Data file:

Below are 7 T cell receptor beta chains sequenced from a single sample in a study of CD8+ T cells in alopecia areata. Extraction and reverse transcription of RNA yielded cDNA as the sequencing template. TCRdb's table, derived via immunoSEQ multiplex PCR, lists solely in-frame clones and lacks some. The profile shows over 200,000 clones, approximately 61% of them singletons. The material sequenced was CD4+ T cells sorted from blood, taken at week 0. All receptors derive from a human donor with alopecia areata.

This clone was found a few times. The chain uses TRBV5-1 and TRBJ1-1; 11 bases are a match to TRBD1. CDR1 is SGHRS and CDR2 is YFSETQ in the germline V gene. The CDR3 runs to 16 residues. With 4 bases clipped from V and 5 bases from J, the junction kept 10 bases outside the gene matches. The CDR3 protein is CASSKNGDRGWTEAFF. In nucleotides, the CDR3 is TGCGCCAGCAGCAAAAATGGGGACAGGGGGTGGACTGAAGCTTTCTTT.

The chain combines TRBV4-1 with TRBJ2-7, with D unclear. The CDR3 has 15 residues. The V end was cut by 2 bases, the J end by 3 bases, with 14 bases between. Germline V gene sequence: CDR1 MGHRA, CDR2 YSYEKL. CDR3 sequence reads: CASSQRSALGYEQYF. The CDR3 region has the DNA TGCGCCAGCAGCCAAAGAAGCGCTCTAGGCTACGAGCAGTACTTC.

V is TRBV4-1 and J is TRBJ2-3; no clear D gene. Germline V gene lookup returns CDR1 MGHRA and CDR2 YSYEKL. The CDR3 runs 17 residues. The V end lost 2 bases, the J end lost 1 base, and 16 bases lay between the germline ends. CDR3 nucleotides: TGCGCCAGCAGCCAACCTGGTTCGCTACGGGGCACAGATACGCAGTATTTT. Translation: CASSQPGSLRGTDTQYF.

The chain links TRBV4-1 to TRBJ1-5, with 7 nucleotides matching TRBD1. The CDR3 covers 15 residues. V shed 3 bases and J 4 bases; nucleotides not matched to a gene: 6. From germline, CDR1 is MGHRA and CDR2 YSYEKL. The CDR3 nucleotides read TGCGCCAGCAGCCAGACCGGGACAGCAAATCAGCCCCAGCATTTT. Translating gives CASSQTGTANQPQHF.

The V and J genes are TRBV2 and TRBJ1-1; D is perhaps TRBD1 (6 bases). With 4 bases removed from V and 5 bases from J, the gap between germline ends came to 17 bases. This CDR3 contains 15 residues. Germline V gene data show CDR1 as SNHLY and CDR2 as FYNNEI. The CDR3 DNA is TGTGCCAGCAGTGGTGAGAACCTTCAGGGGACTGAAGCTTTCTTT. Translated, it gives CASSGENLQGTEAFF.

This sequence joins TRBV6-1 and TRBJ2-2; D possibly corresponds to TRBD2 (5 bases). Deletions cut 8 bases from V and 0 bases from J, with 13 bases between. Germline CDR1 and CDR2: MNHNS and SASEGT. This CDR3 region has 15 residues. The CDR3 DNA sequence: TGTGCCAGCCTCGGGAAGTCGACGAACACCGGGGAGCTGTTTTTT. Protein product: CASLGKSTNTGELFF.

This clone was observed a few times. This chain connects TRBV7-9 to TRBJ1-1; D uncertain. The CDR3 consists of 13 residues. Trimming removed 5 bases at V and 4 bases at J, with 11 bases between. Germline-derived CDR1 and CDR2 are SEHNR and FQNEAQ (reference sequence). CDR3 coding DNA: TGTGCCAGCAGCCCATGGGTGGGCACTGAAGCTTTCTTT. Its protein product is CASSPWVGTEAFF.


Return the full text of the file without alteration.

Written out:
Below are 7 T cell receptor beta chains sequenced from a single sample in a study of CD8+ T cells in alopecia areata. Extraction and reverse transcription of RNA yielded cDNA as the sequencing template. TCRdb's table, derived via immunoSEQ multiplex PCR, lists solely in-frame clones and lacks some. The profile shows over 200,000 clones, approximately 61% of them singletons. The material sequenced was CD4+ T cells sorted from blood, taken at week 0. All receptors derive from a human donor with alopecia areata.

This clone was found a few times. The chain uses TRBV5-1 and TRBJ1-1; 11 bases are a match to TRBD1. CDR1 is SGHRS and CDR2 is YFSETQ in the germline V gene. The CDR3 runs to 16 residues. With 4 bases clipped from V and 5 bases from J, the junction kept 10 bases outside the gene matches. The CDR3 protein is CASSKNGDRGWTEAFF. In nucleotides, the CDR3 is TGCGCCAGCAGCAAAAATGGGGACAGGGGGTGGACTGAAGCTTTCTTT.

The chain combines TRBV4-1 with TRBJ2-7, with D unclear. The CDR3 has 15 residues. The V end was cut by 2 bases, the J end by 3 bases, with 14 bases between. Germline V gene sequence: CDR1 MGHRA, CDR2 YSYEKL. CDR3 sequence reads: CASSQRSALGYEQYF. The CDR3 region has the DNA TGCGCCAGCAGCCAAAGAAGCGCTCTAGGCTACGAGCAGTACTTC.

V is TRBV4-1 and J is TRBJ2-3; no clear D gene. Germline V gene lookup returns CDR1 MGHRA and CDR2 YSYEKL. The CDR3 runs 17 residues. The V end lost 2 bases, the J end lost 1 base, and 16 bases lay between the germline ends. CDR3 nucleotides: TGCGCCAGCAGCCAACCTGGTTCGCTACGGGGCACAGATACGCAGTATTTT. Translation: CASSQPGSLRGTDTQYF.

The chain links TRBV4-1 to TRBJ1-5, with 7 nucleotides matching TRBD1. The CDR3 covers 15 residues. V shed 3 bases and J 4 bases; nucleotides not matched to a gene: 6. From germline, CDR1 is MGHRA and CDR2 YSYEKL. The CDR3 nucleotides read TGCGCCAGCAGCCAGACCGGGACAGCAAATCAGCCCCAGCATTTT. Translating gives CASSQTGTANQPQHF.

The V and J genes are TRBV2 and TRBJ1-1; D is perhaps TRBD1 (6 bases). With 4 bases removed from V and 5 bases from J, the gap between germline ends came to 17 bases. This CDR3 contains 15 residues. Germline V gene data show CDR1 as SNHLY and CDR2 as FYNNEI. The CDR3 DNA is TGTGCCAGCAGTGGTGAGAACCTTCAGGGGACTGAAGCTTTCTTT. Translated, it gives CASSGENLQGTEAFF.

This sequence joins TRBV6-1 and TRBJ2-2; D possibly corresponds to TRBD2 (5 bases). Deletions cut 8 bases from V and 0 bases from J, with 13 bases between. Germline CDR1 and CDR2: MNHNS and SASEGT. This CDR3 region has 15 residues. The CDR3 DNA sequence: TGTGCCAGCCTCGGGAAGTCGACGAACACCGGGGAGCTGTTTTTT. Protein product: CASLGKSTNTGELFF.

This clone was observed a few times. This chain connects TRBV7-9 to TRBJ1-1; D uncertain. The CDR3 consists of 13 residues. Trimming removed 5 bases at V and 4 bases at J, with 11 bases between. Germline-derived CDR1 and CDR2 are SEHNR and FQNEAQ (reference sequence). CDR3 coding DNA: TGTGCCAGCAGCCCATGGGTGGGCACTGAAGCTTTCTTT. Its protein product is CASSPWVGTEAFF.